Famous Absinthe Drinkers: Literature

Throughout the history absinthe has been the favorite drink of many outstanding and often eccentric people: writers, artists, musicians, actors, revolutionaries etc. However, it seems that those, who devoted their lives to literature, were most inspired by the ‘Green Muse’. Among the latter one could name:

Aleister Crowley
Aleister Crowley.
Crowley is famous for writing “The book of law”. He was known to be a loyal lover of the ‘Green Fairy’, as well as a heroin and opium addict.

Arthur Rimbaud
Arthur Rimbaud.
Being considered one of the greatest French poets, Rimbaud was also famous for drinking a great amount of absinthe and maintaining a homosexual relationship with Paul Marie Verlaine.

Charles Baudelaire
Charles Baudelaire.
He referred to the ‘Green Fairy’ in his well-known poem “Get drunk” and was believed to be an avaricious absinthe drinker.

Aphrodisiac Beliefs about Absinthe & Advertising

One of the commonly spread beliefs about absinthe is that it produces an aphrodisiac effect and numerous absintheurs are absolutely positive about it. Is it just a myth or a fact based on scientific research?

Absinthe Effects

One who has ever heard of absinthe might have been impressed by the legend about the effects it produces. It is believed that absinthe differs from any other alcoholic drink due to the so-called ‘secondary effects’, which include hallucinations, irregular eyesight sensitivity to light and colors, euphoria and a feeling of lucid inebriation.Absinthe Drinker

Many find the issue of absinthe ‘secondary effects’ the most controversial one, since there is little evidence, which moreover lacks credence. The effect produced by a good absinthe can vary from person to person, but it is usually no more extraordinary than from drinking any other hard liquor: the drinker gets into the state of the “buzz”, senses pointed clarity of mind and vision. This condition ceases within 20 to 30 minutes and many drinkers report that they don’t experience anything out of the ordinary at all, but the regular effects the alcohol has.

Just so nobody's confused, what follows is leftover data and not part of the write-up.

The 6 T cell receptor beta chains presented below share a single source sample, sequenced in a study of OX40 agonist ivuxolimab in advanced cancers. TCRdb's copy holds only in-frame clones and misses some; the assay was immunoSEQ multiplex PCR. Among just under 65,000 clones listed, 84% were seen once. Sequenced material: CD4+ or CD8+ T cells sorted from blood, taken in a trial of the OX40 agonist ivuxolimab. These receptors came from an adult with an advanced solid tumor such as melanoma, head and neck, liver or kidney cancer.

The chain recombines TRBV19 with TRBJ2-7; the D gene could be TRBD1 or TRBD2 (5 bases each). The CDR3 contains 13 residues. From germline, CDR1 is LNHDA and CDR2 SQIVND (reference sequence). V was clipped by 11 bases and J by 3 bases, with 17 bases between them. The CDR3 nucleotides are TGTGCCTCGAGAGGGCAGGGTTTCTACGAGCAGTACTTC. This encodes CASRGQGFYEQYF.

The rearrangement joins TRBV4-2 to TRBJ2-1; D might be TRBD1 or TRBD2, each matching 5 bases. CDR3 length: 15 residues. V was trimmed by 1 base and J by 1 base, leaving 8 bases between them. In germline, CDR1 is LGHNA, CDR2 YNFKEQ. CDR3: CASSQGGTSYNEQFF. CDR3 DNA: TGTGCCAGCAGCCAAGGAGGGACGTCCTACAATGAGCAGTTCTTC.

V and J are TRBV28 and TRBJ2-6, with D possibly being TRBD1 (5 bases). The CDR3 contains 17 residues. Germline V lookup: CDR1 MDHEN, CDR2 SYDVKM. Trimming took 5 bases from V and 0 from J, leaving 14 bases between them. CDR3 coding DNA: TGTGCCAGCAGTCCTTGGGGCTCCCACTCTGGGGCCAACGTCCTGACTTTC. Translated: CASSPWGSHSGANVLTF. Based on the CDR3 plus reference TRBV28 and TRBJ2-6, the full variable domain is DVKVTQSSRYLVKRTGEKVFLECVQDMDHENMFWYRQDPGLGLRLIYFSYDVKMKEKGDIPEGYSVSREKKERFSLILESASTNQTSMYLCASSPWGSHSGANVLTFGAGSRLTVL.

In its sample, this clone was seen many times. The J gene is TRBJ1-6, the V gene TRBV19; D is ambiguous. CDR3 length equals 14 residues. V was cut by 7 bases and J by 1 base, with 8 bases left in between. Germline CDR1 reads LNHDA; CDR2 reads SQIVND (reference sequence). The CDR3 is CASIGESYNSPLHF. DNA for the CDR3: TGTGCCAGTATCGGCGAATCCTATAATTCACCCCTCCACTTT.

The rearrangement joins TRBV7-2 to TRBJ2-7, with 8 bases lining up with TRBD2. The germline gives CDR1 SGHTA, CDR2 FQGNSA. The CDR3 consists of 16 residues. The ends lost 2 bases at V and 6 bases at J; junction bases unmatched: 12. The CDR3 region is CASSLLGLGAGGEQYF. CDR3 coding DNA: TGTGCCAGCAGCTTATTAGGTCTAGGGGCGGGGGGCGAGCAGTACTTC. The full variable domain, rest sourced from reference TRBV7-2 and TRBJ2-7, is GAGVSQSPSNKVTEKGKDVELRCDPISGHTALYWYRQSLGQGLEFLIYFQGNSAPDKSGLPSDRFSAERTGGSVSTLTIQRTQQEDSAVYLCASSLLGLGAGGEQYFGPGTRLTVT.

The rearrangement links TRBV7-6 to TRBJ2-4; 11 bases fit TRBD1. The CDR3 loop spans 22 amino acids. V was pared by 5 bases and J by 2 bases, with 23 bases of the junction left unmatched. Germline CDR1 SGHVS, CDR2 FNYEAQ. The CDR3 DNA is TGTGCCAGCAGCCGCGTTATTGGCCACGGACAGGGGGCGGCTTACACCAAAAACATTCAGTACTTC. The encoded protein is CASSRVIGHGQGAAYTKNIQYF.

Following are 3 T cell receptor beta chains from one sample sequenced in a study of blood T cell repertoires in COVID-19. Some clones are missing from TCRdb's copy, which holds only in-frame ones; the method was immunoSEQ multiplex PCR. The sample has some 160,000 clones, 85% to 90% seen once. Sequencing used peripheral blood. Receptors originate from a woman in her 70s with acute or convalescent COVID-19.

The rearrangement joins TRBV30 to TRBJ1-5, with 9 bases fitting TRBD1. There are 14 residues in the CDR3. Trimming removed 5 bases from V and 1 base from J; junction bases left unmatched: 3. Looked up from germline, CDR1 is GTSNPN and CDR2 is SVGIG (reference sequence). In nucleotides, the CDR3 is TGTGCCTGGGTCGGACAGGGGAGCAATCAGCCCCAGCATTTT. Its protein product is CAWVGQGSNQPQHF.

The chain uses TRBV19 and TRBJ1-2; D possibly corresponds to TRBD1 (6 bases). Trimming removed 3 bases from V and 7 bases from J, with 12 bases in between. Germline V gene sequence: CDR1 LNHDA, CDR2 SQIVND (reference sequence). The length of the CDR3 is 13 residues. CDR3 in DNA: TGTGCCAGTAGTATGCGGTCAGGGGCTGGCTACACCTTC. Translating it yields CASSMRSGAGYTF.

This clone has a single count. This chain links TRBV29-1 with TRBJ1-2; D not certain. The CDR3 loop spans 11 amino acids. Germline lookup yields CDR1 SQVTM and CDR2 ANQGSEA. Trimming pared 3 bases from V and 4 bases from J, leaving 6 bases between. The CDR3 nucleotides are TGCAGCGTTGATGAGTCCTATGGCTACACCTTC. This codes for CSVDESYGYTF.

Classic French Absinthe Ritual

Absinthe Preparation

To begin with there has never been any other alcoholic drink that would be prepared so thoroughly and carefully. Even the poorest laborer in the lousiest bar would take their time to give the absinthe ritual a proper attention. There is no place for rush as far as absinthe is concerned.

Many years ago, when absinthe was not banned in any country and could be easily ordered in almost any bar or restaurant, a waiter would serve it with ice cold water and sugar separately, leaving the preparation of it up to the customer’s preference. It is true to say that due to the presence of the wormwood (‘Artemisia Absinthium’ in Latin) all absinthes possess a flavor bitter to some extent that is why they are commonly served with adding sugar.

Absinthe in Old Times

Funny it is, but ancient absinthe was somewhat different from that of Verlaine and Picasso’s contemporaneity, since it was delivered through maceration of wormwood leaves in wine and used for medical purposes solely. One could say that ‘Artemisia Absinthium’ (Latin name for wormwood) is one of the most ancient herbs used in medicine.

HippocratesThus, Hippocrates recommended taking absinthe to alleviate jaundice, rheumatism, anemia, and menstrual pains, and Pythagoras prescribed it to aid labor in childbirth. One of the Roman scholars, Pliny the Elder by name, proclaimed the liqueur to be a youth elixir as well as a remedy for bad breath. In England in 16th and 17th century the herb was believed to protect against plague, so wormwood was used in the same way as garlic in horror films about vampires – people decorated their doors and windows with it, as well as the ceiling rafters.

However, time passed and ‘Artemisia Absinthium’ and spirits from it became more than just a medicine for various diseases. It is know that by 1559 independent entrepreneurs organized absinthe production from dry wormwood leaves soaked in a liquid containing equal amount of malmsey wine and the so-called “burning water thrice distilled”.

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